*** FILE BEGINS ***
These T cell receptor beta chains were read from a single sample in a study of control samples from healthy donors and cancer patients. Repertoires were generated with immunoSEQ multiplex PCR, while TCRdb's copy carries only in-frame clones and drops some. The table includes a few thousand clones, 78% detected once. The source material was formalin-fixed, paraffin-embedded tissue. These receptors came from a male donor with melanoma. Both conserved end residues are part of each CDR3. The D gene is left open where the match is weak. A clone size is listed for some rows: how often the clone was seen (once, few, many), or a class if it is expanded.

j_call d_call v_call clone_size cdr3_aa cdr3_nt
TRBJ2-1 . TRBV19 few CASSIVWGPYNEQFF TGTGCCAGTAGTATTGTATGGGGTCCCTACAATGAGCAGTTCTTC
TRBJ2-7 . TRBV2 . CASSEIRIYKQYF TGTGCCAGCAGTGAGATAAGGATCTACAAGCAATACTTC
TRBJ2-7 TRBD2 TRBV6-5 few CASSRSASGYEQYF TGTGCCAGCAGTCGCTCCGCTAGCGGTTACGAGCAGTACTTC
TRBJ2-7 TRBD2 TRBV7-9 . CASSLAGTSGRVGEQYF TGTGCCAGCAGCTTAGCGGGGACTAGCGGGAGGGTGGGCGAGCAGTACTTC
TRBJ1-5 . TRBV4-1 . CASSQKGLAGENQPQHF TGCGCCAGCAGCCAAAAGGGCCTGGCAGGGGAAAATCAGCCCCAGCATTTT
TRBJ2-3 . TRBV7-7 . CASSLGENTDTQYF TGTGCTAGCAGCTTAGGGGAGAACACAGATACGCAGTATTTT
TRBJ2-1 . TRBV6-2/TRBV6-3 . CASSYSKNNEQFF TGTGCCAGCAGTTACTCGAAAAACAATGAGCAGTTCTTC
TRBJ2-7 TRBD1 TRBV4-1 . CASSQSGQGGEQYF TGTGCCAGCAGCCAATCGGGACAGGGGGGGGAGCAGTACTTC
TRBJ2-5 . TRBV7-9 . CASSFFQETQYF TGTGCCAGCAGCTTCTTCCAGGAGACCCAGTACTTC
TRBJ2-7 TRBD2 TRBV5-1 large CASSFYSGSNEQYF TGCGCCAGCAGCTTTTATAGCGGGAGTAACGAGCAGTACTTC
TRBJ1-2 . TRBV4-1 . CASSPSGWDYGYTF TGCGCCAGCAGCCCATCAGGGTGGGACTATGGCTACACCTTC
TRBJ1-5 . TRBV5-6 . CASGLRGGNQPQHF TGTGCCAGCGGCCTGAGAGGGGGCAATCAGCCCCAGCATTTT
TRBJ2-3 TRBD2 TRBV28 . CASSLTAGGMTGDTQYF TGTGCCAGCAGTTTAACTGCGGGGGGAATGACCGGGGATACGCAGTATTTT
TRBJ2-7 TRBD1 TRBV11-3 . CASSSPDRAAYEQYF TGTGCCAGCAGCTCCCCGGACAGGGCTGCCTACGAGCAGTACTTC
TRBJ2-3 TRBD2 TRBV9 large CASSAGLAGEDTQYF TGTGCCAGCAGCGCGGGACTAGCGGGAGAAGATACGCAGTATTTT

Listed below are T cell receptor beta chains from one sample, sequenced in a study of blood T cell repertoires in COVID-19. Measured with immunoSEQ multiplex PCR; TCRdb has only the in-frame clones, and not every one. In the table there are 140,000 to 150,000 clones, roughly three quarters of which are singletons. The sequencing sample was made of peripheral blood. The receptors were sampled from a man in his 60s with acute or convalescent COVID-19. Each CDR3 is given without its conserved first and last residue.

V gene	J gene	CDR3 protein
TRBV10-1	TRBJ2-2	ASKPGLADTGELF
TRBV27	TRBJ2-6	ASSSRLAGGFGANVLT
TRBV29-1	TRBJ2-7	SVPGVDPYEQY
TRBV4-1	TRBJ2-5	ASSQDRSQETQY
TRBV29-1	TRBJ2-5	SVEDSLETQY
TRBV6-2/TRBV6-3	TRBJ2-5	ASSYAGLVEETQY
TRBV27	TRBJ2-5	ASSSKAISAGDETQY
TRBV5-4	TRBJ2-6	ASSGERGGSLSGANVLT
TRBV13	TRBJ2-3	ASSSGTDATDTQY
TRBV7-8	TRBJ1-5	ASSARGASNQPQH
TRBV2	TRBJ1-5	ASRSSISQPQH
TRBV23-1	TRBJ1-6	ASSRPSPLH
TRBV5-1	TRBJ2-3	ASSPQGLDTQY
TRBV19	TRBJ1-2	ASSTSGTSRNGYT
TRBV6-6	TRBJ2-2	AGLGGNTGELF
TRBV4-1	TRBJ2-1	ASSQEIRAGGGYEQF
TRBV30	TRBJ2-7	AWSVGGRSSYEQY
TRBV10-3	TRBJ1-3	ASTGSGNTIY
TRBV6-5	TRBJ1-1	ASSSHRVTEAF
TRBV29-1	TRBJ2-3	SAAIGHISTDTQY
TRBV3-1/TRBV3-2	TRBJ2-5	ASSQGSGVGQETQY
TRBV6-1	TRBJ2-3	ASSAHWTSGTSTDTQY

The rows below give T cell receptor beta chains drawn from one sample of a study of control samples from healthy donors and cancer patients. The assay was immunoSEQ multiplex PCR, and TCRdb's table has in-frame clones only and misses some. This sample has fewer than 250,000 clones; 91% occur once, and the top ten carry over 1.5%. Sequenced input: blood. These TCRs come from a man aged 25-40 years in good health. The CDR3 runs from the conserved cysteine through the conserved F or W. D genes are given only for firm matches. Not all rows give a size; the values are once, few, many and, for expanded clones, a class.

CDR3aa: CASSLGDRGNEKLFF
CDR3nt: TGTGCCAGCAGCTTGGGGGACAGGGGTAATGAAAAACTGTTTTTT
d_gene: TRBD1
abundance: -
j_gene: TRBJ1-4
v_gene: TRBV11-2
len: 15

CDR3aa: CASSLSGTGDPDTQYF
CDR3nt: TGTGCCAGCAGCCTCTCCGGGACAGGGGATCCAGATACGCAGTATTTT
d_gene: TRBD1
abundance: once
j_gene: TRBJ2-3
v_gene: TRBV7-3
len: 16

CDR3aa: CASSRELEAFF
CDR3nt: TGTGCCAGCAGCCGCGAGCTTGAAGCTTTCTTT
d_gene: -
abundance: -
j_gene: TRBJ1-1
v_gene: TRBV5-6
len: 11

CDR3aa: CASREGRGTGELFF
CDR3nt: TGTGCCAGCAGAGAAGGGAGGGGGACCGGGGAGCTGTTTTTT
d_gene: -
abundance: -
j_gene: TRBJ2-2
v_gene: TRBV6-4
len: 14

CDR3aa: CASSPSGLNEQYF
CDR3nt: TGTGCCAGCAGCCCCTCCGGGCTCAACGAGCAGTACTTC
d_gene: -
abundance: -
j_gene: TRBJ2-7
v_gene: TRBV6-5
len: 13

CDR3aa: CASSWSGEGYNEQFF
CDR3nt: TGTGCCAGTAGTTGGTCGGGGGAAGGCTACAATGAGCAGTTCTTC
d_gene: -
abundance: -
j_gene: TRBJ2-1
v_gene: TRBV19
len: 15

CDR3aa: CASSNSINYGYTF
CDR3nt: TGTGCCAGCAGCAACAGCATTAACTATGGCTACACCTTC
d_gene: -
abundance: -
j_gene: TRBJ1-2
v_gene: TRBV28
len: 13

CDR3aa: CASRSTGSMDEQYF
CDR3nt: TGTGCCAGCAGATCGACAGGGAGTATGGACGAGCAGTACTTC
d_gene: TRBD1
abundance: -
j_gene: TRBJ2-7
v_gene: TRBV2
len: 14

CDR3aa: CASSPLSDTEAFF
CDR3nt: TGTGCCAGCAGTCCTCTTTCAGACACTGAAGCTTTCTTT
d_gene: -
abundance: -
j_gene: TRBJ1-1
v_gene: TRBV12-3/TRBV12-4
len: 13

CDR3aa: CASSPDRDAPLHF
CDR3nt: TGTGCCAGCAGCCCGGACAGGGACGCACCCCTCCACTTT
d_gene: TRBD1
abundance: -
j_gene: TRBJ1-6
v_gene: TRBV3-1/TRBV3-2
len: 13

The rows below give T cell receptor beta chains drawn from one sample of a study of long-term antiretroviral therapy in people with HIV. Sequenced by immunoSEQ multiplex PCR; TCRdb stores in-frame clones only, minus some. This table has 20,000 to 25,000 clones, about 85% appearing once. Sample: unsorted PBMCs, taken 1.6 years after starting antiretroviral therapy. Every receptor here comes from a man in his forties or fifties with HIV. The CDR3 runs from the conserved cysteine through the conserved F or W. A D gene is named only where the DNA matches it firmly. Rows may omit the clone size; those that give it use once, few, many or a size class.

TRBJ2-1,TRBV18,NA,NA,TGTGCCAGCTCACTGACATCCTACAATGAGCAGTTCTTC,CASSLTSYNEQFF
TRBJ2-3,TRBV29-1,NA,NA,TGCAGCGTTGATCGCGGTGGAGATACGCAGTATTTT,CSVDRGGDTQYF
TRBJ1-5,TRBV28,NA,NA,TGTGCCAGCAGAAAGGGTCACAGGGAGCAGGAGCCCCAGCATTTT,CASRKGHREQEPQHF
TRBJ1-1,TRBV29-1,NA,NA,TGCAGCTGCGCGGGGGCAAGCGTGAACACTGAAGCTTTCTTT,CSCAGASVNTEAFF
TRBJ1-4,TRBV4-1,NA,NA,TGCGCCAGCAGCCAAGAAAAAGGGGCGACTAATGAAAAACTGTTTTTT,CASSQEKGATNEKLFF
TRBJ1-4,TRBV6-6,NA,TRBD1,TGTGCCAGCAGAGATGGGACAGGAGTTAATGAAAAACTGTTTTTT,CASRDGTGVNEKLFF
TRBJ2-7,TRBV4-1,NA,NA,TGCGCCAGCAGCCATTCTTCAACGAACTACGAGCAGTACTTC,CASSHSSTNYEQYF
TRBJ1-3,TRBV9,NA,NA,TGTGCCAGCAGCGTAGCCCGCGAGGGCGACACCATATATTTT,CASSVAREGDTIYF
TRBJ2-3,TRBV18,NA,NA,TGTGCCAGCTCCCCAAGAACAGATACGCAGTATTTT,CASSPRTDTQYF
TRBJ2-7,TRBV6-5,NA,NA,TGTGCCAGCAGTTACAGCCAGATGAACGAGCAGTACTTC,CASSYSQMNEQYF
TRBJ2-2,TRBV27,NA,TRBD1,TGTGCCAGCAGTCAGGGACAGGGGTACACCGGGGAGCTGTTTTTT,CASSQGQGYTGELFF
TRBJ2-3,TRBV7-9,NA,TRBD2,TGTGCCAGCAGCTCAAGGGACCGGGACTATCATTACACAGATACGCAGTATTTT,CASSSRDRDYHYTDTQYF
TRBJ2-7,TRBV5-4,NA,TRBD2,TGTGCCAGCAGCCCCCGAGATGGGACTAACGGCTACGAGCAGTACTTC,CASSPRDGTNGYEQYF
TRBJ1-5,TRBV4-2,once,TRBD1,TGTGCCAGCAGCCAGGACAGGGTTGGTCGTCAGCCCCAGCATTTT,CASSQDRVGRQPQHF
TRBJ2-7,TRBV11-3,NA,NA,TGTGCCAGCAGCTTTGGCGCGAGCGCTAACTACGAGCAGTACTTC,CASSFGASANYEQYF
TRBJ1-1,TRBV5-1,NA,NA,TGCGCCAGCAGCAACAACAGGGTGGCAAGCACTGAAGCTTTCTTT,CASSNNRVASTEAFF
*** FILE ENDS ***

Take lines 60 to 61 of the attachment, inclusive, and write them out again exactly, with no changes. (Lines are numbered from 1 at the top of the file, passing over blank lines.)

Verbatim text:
abundance: -
j_gene: TRBJ1-1